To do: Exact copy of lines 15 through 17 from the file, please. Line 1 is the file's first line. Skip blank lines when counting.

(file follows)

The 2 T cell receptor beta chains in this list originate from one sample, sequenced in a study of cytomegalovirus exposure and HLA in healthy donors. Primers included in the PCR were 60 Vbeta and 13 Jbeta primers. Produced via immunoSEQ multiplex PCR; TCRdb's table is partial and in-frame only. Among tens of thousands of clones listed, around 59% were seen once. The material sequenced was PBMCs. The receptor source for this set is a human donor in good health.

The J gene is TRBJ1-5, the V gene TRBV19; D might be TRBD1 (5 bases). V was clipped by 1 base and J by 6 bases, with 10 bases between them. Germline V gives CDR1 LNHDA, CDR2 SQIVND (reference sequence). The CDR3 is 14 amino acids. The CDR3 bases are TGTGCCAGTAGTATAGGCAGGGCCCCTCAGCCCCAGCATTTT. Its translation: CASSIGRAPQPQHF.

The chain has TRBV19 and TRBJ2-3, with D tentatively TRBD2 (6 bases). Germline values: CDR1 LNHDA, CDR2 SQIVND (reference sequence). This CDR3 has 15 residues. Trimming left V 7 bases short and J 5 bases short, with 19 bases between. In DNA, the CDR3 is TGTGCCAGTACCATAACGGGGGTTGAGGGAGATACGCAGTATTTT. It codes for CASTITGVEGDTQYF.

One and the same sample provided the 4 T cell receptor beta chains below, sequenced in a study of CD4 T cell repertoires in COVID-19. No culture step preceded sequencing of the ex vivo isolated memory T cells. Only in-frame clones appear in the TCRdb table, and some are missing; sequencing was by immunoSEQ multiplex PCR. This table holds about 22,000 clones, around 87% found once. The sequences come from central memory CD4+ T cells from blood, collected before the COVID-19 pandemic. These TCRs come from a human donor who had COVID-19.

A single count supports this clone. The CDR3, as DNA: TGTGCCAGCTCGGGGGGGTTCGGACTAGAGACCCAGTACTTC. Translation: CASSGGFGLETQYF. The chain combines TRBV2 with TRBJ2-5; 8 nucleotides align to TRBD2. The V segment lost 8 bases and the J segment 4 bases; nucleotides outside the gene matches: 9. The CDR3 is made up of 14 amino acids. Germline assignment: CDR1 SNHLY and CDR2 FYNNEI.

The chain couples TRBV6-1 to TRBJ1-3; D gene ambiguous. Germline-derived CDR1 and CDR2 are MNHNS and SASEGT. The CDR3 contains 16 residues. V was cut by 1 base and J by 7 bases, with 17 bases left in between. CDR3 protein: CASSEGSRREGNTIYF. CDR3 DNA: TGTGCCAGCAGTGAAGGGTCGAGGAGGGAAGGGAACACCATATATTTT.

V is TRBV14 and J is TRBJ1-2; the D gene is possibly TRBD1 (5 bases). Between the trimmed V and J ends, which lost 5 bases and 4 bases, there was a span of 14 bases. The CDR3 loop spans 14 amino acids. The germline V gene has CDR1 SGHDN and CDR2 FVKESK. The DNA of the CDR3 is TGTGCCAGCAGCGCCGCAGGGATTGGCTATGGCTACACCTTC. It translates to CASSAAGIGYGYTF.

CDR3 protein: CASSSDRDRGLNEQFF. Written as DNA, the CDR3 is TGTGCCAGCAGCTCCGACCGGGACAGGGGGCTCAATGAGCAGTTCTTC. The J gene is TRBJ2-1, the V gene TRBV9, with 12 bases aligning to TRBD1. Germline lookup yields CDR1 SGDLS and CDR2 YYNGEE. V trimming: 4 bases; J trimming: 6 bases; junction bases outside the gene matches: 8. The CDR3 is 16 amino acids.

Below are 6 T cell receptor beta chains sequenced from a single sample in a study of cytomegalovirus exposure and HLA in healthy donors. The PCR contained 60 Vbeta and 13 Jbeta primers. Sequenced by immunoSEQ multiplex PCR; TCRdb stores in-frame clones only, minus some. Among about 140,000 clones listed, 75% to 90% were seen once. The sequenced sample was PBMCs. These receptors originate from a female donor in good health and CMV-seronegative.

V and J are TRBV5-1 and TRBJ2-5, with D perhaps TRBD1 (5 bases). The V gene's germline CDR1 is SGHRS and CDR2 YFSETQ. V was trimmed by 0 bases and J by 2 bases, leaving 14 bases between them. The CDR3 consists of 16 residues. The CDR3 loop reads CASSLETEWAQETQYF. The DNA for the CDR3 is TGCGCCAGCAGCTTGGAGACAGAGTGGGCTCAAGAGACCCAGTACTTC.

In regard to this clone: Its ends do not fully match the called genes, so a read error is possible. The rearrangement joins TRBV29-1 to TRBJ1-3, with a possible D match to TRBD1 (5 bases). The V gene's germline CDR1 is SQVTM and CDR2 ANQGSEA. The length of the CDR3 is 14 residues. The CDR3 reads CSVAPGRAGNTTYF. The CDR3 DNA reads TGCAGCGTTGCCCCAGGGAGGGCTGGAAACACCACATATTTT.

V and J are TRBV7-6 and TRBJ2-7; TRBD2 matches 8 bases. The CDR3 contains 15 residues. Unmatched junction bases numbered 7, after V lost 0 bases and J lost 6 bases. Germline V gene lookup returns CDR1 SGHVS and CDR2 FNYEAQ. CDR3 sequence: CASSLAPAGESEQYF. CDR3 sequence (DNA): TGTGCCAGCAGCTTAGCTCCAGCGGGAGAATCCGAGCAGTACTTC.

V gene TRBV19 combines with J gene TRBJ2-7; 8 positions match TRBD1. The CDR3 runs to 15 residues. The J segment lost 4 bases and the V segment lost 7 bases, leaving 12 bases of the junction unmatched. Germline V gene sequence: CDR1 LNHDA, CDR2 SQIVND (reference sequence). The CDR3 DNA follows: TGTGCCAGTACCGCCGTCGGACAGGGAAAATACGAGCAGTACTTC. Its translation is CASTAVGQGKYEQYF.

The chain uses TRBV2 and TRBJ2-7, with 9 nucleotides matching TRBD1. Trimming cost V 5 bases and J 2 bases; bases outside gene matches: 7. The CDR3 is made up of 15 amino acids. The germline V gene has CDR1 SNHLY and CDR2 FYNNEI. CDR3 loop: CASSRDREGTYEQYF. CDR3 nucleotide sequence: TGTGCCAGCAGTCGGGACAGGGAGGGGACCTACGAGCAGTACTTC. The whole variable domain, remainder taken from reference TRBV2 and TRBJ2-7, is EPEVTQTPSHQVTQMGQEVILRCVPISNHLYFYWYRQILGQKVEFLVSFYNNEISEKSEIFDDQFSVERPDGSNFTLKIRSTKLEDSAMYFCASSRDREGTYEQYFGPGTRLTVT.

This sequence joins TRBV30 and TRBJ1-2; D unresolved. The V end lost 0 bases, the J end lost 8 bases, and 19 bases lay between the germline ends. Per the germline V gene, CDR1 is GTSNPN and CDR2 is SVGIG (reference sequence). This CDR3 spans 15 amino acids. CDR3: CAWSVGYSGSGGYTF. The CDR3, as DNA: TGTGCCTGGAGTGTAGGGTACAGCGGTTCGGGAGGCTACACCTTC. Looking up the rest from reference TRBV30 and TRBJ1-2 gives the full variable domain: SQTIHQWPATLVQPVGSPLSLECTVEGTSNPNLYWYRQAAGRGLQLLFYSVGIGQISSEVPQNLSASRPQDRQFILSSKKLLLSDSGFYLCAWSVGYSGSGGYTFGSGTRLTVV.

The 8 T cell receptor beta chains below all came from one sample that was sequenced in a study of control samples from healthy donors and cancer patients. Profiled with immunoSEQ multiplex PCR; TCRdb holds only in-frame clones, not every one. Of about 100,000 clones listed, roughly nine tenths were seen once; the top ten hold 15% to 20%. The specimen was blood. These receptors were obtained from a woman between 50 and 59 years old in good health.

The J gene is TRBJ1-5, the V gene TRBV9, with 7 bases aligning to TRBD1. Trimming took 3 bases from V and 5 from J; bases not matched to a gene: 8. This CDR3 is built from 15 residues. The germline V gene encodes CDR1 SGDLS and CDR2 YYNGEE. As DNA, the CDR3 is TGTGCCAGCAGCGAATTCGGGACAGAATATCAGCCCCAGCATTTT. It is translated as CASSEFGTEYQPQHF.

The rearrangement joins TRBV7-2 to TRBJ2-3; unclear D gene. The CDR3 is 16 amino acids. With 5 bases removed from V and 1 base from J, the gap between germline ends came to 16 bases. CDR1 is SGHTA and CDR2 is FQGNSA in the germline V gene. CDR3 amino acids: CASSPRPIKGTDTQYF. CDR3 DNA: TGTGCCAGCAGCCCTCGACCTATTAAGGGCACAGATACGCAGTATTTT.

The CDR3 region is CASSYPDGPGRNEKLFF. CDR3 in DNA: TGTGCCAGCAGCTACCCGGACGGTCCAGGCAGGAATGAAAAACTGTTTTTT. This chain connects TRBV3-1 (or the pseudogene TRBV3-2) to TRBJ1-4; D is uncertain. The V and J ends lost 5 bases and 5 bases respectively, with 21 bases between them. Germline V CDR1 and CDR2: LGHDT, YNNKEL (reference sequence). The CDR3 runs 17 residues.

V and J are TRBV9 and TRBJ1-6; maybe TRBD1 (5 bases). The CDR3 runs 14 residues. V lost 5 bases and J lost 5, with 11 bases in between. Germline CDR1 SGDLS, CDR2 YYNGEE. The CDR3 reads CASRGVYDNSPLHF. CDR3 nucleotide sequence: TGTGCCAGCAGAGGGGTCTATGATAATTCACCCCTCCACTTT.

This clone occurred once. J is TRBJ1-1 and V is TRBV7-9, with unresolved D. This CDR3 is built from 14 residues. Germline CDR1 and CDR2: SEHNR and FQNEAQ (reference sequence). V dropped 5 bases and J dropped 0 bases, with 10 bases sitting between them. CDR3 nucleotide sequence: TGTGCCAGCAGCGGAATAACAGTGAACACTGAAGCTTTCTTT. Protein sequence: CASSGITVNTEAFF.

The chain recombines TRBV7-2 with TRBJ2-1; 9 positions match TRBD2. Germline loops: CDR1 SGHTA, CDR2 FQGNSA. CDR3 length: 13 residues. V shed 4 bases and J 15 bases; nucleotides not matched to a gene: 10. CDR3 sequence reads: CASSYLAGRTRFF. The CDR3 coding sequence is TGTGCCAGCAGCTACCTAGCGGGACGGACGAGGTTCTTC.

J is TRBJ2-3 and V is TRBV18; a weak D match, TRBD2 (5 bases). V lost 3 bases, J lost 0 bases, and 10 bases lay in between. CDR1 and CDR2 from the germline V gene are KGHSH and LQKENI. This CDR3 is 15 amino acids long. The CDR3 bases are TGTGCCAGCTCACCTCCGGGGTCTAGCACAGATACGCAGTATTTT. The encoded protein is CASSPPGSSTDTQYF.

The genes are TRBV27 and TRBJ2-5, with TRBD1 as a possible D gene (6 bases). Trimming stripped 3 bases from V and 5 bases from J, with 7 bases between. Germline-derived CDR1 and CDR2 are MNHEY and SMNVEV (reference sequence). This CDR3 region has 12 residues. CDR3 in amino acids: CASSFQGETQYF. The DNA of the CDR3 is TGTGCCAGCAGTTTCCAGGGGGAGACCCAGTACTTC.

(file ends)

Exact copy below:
This sequence joins TRBV30 and TRBJ1-2; D unresolved. The V end lost 0 bases, the J end lost 8 bases, and 19 bases lay between the germline ends. Per the germline V gene, CDR1 is GTSNPN and CDR2 is SVGIG (reference sequence). This CDR3 spans 15 amino acids. CDR3: CAWSVGYSGSGGYTF. The CDR3, as DNA: TGTGCCTGGAGTGTAGGGTACAGCGGTTCGGGAGGCTACACCTTC. Looking up the rest from reference TRBV30 and TRBJ1-2 gives the full variable domain: SQTIHQWPATLVQPVGSPLSLECTVEGTSNPNLYWYRQAAGRGLQLLFYSVGIGQISSEVPQNLSASRPQDRQFILSSKKLLLSDSGFYLCAWSVGYSGSGGYTFGSGTRLTVV.

The 8 T cell receptor beta chains below all came from one sample that was sequenced in a study of control samples from healthy donors and cancer patients. Profiled with immunoSEQ multiplex PCR; TCRdb holds only in-frame clones, not every one. Of about 100,000 clones listed, roughly nine tenths were seen once; the top ten hold 15% to 20%. The specimen was blood. These receptors were obtained from a woman between 50 and 59 years old in good health.

The J gene is TRBJ1-5, the V gene TRBV9, with 7 bases aligning to TRBD1. Trimming took 3 bases from V and 5 from J; bases not matched to a gene: 8. This CDR3 is built from 15 residues. The germline V gene encodes CDR1 SGDLS and CDR2 YYNGEE. As DNA, the CDR3 is TGTGCCAGCAGCGAATTCGGGACAGAATATCAGCCCCAGCATTTT. It is translated as CASSEFGTEYQPQHF.